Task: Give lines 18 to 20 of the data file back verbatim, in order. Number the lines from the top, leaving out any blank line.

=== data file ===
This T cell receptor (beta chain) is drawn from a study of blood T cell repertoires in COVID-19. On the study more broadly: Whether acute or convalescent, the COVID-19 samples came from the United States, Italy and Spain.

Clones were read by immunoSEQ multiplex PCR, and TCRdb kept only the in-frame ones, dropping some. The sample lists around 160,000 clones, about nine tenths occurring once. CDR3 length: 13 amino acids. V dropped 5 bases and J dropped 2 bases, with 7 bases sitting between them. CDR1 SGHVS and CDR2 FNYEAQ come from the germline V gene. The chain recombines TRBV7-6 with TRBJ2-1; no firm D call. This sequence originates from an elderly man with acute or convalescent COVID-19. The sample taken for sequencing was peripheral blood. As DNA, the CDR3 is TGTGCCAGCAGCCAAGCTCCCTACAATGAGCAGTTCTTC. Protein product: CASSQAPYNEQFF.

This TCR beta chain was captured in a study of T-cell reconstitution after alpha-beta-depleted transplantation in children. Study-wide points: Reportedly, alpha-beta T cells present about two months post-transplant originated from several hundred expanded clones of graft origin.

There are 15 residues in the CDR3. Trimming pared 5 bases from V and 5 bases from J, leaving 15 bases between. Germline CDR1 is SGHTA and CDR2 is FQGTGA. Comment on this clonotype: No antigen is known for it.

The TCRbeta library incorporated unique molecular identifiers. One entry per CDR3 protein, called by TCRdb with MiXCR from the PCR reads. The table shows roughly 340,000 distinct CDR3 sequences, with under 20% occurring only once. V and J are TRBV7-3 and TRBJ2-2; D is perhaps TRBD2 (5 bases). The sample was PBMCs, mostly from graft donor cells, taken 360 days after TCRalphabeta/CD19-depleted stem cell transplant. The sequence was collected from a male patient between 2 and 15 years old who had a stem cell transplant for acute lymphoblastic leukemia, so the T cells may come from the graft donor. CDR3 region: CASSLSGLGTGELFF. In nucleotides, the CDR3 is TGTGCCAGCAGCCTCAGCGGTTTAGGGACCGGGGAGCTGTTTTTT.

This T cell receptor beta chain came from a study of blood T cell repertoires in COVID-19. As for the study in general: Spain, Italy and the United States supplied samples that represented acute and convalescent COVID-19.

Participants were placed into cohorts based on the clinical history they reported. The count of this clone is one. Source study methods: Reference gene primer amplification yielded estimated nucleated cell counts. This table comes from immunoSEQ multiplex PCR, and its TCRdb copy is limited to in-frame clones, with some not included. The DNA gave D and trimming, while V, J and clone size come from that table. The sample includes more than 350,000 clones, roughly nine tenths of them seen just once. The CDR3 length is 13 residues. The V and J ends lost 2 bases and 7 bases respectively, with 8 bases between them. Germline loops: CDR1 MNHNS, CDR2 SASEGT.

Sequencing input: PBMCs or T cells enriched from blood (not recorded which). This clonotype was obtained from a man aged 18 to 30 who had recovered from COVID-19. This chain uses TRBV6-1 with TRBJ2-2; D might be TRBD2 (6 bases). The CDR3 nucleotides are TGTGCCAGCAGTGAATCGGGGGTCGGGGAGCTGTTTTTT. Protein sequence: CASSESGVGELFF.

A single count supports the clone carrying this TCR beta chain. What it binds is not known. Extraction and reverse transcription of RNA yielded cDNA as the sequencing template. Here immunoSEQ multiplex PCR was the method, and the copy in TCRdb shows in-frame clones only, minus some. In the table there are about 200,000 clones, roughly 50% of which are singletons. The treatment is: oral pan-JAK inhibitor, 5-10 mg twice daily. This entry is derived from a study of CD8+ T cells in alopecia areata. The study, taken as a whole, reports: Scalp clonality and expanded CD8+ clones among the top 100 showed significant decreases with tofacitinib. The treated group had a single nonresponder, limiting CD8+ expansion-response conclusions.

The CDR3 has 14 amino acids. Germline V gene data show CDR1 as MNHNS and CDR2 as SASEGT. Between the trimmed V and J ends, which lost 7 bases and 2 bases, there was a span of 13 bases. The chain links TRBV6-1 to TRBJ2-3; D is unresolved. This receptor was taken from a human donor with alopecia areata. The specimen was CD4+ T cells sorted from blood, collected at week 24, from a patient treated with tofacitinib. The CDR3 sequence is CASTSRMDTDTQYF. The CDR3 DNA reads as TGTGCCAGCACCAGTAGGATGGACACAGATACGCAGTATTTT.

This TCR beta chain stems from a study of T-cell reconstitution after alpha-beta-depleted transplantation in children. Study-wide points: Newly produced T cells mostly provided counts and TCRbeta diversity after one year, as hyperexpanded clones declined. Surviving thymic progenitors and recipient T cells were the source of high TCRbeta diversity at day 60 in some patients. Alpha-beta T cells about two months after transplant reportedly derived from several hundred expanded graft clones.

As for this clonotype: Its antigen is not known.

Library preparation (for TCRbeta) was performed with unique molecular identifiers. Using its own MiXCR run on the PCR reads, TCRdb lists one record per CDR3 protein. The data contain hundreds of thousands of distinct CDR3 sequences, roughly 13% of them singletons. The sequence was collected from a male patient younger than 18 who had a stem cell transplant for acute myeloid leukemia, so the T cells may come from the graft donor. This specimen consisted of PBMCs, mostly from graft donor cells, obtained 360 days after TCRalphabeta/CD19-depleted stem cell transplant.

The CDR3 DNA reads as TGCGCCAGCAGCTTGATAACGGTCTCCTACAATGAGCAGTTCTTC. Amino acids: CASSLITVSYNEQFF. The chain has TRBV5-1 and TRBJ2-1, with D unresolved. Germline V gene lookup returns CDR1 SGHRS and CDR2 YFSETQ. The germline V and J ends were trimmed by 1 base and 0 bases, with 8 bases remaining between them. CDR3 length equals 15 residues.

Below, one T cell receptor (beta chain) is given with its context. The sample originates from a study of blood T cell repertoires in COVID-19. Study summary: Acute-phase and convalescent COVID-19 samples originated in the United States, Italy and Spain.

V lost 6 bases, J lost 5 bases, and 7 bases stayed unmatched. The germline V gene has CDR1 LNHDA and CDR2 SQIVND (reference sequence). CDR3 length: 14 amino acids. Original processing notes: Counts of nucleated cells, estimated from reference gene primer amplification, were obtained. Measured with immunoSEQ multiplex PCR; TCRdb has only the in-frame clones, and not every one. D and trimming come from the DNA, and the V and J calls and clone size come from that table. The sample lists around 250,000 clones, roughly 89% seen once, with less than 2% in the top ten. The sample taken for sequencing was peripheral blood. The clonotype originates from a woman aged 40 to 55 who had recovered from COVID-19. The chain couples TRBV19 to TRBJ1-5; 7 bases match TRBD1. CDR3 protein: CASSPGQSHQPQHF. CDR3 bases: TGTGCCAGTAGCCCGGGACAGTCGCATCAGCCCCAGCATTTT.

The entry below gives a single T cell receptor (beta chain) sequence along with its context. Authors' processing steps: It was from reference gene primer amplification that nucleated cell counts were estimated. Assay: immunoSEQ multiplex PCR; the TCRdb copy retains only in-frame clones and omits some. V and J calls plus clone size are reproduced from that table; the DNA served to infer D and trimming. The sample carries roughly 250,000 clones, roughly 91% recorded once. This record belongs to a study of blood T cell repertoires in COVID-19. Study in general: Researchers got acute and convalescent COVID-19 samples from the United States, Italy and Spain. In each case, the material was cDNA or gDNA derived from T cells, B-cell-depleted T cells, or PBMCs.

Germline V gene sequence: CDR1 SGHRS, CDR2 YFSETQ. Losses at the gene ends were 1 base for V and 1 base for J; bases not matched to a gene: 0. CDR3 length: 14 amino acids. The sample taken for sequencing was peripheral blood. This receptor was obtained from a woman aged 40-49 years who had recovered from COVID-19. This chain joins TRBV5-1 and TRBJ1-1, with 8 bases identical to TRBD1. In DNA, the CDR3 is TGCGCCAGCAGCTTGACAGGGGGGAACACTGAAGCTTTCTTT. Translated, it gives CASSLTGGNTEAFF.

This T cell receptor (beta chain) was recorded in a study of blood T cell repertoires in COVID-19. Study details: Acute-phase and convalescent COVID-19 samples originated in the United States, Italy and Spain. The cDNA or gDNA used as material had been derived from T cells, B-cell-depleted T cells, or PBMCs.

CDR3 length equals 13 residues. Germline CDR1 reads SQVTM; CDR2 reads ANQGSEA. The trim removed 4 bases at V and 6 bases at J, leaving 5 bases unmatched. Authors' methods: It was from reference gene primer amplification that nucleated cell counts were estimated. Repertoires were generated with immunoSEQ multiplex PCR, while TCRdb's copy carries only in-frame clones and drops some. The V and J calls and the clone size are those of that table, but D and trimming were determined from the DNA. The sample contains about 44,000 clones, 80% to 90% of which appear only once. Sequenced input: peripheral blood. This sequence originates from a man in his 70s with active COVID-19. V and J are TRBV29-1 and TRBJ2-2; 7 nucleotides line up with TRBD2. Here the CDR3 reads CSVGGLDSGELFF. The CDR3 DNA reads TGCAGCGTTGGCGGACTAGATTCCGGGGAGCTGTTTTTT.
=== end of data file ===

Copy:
Germline V gene sequence: CDR1 SGHRS, CDR2 YFSETQ. Losses at the gene ends were 1 base for V and 1 base for J; bases not matched to a gene: 0. CDR3 length: 14 amino acids. The sample taken for sequencing was peripheral blood. This receptor was obtained from a woman aged 40-49 years who had recovered from COVID-19. This chain joins TRBV5-1 and TRBJ1-1, with 8 bases identical to TRBD1. In DNA, the CDR3 is TGCGCCAGCAGCTTGACAGGGGGGAACACTGAAGCTTTCTTT. Translated, it gives CASSLTGGNTEAFF.

This T cell receptor (beta chain) was recorded in a study of blood T cell repertoires in COVID-19. Study details: Acute-phase and convalescent COVID-19 samples originated in the United States, Italy and Spain. The cDNA or gDNA used as material had been derived from T cells, B-cell-depleted T cells, or PBMCs.

CDR3 length equals 13 residues. Germline CDR1 reads SQVTM; CDR2 reads ANQGSEA. The trim removed 4 bases at V and 6 bases at J, leaving 5 bases unmatched. Authors' methods: It was from reference gene primer amplification that nucleated cell counts were estimated. Repertoires were generated with immunoSEQ multiplex PCR, while TCRdb's copy carries only in-frame clones and drops some. The V and J calls and the clone size are those of that table, but D and trimming were determined from the DNA. The sample contains about 44,000 clones, 80% to 90% of which appear only once. Sequenced input: peripheral blood. This sequence originates from a man in his 70s with active COVID-19. V and J are TRBV29-1 and TRBJ2-2; 7 nucleotides line up with TRBD2. Here the CDR3 reads CSVGGLDSGELFF. The CDR3 DNA reads TGCAGCGTTGGCGGACTAGATTCCGGGGAGCTGTTTTTT.